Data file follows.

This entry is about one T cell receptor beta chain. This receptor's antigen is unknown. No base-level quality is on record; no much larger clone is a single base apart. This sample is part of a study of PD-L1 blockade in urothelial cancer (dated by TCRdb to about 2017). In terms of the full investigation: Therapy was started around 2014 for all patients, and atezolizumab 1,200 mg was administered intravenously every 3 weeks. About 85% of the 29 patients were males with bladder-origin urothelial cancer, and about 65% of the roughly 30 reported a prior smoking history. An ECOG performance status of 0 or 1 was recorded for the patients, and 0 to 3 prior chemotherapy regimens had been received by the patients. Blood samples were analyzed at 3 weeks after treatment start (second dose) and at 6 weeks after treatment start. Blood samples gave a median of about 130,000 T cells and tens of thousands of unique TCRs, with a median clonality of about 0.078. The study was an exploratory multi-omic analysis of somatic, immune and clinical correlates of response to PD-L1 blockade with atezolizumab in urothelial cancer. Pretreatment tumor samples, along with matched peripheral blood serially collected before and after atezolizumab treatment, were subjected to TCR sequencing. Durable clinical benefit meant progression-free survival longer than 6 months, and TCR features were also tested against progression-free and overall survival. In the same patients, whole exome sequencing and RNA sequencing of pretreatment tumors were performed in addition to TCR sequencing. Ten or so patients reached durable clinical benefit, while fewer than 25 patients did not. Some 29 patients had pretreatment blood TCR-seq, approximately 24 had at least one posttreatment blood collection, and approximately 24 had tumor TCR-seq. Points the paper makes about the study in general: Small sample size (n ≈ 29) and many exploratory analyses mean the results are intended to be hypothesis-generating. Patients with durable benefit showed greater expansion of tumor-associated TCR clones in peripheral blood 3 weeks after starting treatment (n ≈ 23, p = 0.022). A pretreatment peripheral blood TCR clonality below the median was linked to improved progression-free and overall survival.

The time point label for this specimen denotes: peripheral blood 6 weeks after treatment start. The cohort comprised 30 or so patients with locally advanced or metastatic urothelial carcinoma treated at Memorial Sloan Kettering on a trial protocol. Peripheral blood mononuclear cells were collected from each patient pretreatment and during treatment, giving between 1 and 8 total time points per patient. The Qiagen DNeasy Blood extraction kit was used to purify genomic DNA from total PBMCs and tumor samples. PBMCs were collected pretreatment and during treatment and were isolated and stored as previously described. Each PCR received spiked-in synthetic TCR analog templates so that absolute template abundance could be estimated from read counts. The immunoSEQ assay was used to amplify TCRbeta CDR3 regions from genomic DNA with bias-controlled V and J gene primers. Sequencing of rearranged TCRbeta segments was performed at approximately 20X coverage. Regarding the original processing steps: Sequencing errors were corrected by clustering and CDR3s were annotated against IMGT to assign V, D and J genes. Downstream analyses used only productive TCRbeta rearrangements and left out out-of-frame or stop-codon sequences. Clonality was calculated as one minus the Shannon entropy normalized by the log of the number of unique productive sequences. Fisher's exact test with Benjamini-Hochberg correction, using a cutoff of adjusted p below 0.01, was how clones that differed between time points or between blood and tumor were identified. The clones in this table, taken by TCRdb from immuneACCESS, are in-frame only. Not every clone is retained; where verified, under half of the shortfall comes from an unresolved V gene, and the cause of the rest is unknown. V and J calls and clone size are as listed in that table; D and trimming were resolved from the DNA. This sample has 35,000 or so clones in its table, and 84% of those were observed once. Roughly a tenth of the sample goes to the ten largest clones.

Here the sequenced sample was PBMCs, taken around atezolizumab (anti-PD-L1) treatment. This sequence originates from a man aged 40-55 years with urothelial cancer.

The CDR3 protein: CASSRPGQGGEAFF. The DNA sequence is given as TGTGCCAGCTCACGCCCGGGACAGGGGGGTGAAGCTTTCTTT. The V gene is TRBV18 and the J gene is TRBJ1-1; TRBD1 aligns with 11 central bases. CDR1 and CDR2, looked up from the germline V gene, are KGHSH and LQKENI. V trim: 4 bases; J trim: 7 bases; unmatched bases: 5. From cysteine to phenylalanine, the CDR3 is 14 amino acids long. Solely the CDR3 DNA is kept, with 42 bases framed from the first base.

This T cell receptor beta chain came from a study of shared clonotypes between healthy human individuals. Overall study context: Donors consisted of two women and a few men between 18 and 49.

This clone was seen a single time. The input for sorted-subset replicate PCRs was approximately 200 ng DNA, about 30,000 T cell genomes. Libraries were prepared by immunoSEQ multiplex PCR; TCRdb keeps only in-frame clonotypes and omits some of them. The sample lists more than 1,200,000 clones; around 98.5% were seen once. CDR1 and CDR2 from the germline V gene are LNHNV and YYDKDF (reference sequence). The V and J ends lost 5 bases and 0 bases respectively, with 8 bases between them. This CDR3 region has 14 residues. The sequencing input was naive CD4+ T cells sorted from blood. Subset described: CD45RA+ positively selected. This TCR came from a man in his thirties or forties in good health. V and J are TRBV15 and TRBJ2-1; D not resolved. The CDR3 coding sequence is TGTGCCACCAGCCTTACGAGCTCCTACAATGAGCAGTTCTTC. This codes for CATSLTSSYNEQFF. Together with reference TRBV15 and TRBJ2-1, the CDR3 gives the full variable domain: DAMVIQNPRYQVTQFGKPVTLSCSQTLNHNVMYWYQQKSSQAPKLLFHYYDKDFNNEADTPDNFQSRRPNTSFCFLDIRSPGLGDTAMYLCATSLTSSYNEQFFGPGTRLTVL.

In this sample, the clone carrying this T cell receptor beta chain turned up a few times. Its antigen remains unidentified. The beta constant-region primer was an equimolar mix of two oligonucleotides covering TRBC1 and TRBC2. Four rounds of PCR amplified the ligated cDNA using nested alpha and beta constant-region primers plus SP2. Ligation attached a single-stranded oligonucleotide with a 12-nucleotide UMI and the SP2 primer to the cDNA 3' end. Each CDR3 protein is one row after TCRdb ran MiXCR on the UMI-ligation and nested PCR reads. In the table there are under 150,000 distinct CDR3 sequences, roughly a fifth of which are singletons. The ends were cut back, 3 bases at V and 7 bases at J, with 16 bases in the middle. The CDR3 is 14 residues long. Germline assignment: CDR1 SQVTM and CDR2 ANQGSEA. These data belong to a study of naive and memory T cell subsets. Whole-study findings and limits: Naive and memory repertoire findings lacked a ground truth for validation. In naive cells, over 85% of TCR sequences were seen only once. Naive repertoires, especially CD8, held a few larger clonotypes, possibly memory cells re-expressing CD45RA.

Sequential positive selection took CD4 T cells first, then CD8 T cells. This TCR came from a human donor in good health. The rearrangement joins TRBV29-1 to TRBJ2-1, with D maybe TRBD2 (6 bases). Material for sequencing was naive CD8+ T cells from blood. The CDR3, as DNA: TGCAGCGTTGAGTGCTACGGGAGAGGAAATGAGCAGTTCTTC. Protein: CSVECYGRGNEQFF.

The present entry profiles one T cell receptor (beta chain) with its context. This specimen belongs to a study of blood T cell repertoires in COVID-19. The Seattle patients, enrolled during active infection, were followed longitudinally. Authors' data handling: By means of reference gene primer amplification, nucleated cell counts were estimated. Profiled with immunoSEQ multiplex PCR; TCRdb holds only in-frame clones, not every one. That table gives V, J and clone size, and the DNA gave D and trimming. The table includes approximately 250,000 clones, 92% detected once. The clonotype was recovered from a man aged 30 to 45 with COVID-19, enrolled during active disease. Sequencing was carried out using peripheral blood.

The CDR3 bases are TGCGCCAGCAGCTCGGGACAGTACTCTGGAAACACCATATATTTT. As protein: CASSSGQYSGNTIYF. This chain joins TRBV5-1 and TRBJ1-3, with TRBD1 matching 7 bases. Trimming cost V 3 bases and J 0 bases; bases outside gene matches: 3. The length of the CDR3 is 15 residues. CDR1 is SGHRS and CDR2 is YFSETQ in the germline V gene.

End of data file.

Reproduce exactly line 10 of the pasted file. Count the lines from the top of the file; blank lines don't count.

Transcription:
The CDR3 bases are TGCGCCAGCAGCTCGGGACAGTACTCTGGAAACACCATATATTTT. As protein: CASSSGQYSGNTIYF. This chain joins TRBV5-1 and TRBJ1-3, with TRBD1 matching 7 bases. Trimming cost V 3 bases and J 0 bases; bases outside gene matches: 3. The length of the CDR3 is 15 residues. CDR1 is SGHRS and CDR2 is YFSETQ in the germline V gene.